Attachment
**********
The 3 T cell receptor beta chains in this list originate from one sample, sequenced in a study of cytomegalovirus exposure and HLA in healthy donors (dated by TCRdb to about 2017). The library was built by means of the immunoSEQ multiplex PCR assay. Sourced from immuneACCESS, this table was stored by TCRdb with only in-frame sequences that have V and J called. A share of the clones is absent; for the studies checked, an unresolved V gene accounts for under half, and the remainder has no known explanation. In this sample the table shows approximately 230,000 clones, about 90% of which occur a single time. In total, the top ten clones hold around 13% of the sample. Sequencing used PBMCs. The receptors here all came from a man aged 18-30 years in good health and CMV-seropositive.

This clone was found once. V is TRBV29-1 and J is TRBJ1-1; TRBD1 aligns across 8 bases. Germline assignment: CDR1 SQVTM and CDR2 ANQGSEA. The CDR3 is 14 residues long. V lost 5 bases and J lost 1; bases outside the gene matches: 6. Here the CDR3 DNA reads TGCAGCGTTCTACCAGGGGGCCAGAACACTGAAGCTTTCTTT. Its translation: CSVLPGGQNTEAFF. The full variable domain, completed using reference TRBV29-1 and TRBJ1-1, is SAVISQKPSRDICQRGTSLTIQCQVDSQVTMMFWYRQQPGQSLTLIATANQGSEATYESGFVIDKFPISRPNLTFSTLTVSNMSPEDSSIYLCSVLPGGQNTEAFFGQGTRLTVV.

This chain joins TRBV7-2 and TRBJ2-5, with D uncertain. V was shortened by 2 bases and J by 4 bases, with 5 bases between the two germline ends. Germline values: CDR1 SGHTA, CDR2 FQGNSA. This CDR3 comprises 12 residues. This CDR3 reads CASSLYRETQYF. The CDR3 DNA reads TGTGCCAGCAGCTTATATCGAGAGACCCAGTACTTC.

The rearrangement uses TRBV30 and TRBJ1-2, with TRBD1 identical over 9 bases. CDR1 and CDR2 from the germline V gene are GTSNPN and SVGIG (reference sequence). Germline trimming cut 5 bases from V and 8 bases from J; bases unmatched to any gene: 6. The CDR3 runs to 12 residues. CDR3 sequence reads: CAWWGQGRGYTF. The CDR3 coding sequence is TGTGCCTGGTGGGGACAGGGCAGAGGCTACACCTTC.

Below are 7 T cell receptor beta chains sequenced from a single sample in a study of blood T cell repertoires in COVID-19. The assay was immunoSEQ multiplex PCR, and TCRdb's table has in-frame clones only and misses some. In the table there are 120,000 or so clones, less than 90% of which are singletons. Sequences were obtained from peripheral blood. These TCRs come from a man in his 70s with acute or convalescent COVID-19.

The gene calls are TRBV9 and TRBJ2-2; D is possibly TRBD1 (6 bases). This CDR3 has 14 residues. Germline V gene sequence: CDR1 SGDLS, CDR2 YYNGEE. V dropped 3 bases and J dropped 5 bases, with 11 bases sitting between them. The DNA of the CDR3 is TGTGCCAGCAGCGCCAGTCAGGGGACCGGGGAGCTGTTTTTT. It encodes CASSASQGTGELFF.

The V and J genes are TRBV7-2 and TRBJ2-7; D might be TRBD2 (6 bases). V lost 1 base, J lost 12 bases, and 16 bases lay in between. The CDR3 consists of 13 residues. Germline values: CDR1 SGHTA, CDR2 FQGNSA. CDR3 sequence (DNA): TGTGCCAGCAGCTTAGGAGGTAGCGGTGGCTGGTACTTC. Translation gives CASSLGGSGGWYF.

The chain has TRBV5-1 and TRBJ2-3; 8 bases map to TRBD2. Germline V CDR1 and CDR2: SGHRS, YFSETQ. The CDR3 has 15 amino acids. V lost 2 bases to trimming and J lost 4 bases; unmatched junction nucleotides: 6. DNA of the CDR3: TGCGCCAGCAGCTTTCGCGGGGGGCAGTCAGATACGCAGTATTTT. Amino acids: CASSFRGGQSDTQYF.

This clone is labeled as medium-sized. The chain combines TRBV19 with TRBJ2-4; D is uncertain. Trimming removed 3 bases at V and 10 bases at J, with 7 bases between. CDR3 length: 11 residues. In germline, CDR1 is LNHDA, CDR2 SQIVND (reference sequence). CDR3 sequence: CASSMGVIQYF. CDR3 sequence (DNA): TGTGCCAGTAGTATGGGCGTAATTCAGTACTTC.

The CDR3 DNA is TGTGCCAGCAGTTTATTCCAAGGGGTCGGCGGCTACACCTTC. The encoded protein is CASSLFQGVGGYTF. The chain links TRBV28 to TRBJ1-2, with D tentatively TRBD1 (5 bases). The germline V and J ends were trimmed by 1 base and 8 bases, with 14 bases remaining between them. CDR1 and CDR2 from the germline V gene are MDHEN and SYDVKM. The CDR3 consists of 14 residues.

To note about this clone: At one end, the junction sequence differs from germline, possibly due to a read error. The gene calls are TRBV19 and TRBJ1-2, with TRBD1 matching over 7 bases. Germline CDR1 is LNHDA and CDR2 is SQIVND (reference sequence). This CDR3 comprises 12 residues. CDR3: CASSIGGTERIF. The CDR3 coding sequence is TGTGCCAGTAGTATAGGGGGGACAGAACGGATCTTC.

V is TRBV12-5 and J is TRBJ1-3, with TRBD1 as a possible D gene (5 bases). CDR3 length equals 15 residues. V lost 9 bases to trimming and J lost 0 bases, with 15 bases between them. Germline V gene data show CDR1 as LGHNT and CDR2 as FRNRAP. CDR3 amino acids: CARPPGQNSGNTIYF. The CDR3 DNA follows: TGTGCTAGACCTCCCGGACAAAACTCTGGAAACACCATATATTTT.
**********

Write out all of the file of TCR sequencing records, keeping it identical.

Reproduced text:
The 3 T cell receptor beta chains in this list originate from one sample, sequenced in a study of cytomegalovirus exposure and HLA in healthy donors (dated by TCRdb to about 2017). The library was built by means of the immunoSEQ multiplex PCR assay. Sourced from immuneACCESS, this table was stored by TCRdb with only in-frame sequences that have V and J called. A share of the clones is absent; for the studies checked, an unresolved V gene accounts for under half, and the remainder has no known explanation. In this sample the table shows approximately 230,000 clones, about 90% of which occur a single time. In total, the top ten clones hold around 13% of the sample. Sequencing used PBMCs. The receptors here all came from a man aged 18-30 years in good health and CMV-seropositive.

This clone was found once. V is TRBV29-1 and J is TRBJ1-1; TRBD1 aligns across 8 bases. Germline assignment: CDR1 SQVTM and CDR2 ANQGSEA. The CDR3 is 14 residues long. V lost 5 bases and J lost 1; bases outside the gene matches: 6. Here the CDR3 DNA reads TGCAGCGTTCTACCAGGGGGCCAGAACACTGAAGCTTTCTTT. Its translation: CSVLPGGQNTEAFF. The full variable domain, completed using reference TRBV29-1 and TRBJ1-1, is SAVISQKPSRDICQRGTSLTIQCQVDSQVTMMFWYRQQPGQSLTLIATANQGSEATYESGFVIDKFPISRPNLTFSTLTVSNMSPEDSSIYLCSVLPGGQNTEAFFGQGTRLTVV.

This chain joins TRBV7-2 and TRBJ2-5, with D uncertain. V was shortened by 2 bases and J by 4 bases, with 5 bases between the two germline ends. Germline values: CDR1 SGHTA, CDR2 FQGNSA. This CDR3 comprises 12 residues. This CDR3 reads CASSLYRETQYF. The CDR3 DNA reads TGTGCCAGCAGCTTATATCGAGAGACCCAGTACTTC.

The rearrangement uses TRBV30 and TRBJ1-2, with TRBD1 identical over 9 bases. CDR1 and CDR2 from the germline V gene are GTSNPN and SVGIG (reference sequence). Germline trimming cut 5 bases from V and 8 bases from J; bases unmatched to any gene: 6. The CDR3 runs to 12 residues. CDR3 sequence reads: CAWWGQGRGYTF. The CDR3 coding sequence is TGTGCCTGGTGGGGACAGGGCAGAGGCTACACCTTC.

Below are 7 T cell receptor beta chains sequenced from a single sample in a study of blood T cell repertoires in COVID-19. The assay was immunoSEQ multiplex PCR, and TCRdb's table has in-frame clones only and misses some. In the table there are 120,000 or so clones, less than 90% of which are singletons. Sequences were obtained from peripheral blood. These TCRs come from a man in his 70s with acute or convalescent COVID-19.

The gene calls are TRBV9 and TRBJ2-2; D is possibly TRBD1 (6 bases). This CDR3 has 14 residues. Germline V gene sequence: CDR1 SGDLS, CDR2 YYNGEE. V dropped 3 bases and J dropped 5 bases, with 11 bases sitting between them. The DNA of the CDR3 is TGTGCCAGCAGCGCCAGTCAGGGGACCGGGGAGCTGTTTTTT. It encodes CASSASQGTGELFF.

The V and J genes are TRBV7-2 and TRBJ2-7; D might be TRBD2 (6 bases). V lost 1 base, J lost 12 bases, and 16 bases lay in between. The CDR3 consists of 13 residues. Germline values: CDR1 SGHTA, CDR2 FQGNSA. CDR3 sequence (DNA): TGTGCCAGCAGCTTAGGAGGTAGCGGTGGCTGGTACTTC. Translation gives CASSLGGSGGWYF.

The chain has TRBV5-1 and TRBJ2-3; 8 bases map to TRBD2. Germline V CDR1 and CDR2: SGHRS, YFSETQ. The CDR3 has 15 amino acids. V lost 2 bases to trimming and J lost 4 bases; unmatched junction nucleotides: 6. DNA of the CDR3: TGCGCCAGCAGCTTTCGCGGGGGGCAGTCAGATACGCAGTATTTT. Amino acids: CASSFRGGQSDTQYF.

This clone is labeled as medium-sized. The chain combines TRBV19 with TRBJ2-4; D is uncertain. Trimming removed 3 bases at V and 10 bases at J, with 7 bases between. CDR3 length: 11 residues. In germline, CDR1 is LNHDA, CDR2 SQIVND (reference sequence). CDR3 sequence: CASSMGVIQYF. CDR3 sequence (DNA): TGTGCCAGTAGTATGGGCGTAATTCAGTACTTC.

The CDR3 DNA is TGTGCCAGCAGTTTATTCCAAGGGGTCGGCGGCTACACCTTC. The encoded protein is CASSLFQGVGGYTF. The chain links TRBV28 to TRBJ1-2, with D tentatively TRBD1 (5 bases). The germline V and J ends were trimmed by 1 base and 8 bases, with 14 bases remaining between them. CDR1 and CDR2 from the germline V gene are MDHEN and SYDVKM. The CDR3 consists of 14 residues.

To note about this clone: At one end, the junction sequence differs from germline, possibly due to a read error. The gene calls are TRBV19 and TRBJ1-2, with TRBD1 matching over 7 bases. Germline CDR1 is LNHDA and CDR2 is SQIVND (reference sequence). This CDR3 comprises 12 residues. CDR3: CASSIGGTERIF. The CDR3 coding sequence is TGTGCCAGTAGTATAGGGGGGACAGAACGGATCTTC.

V is TRBV12-5 and J is TRBJ1-3, with TRBD1 as a possible D gene (5 bases). CDR3 length equals 15 residues. V lost 9 bases to trimming and J lost 0 bases, with 15 bases between them. Germline V gene data show CDR1 as LGHNT and CDR2 as FRNRAP. CDR3 amino acids: CARPPGQNSGNTIYF. The CDR3 DNA follows: TGTGCTAGACCTCCCGGACAAAACTCTGGAAACACCATATATTTT.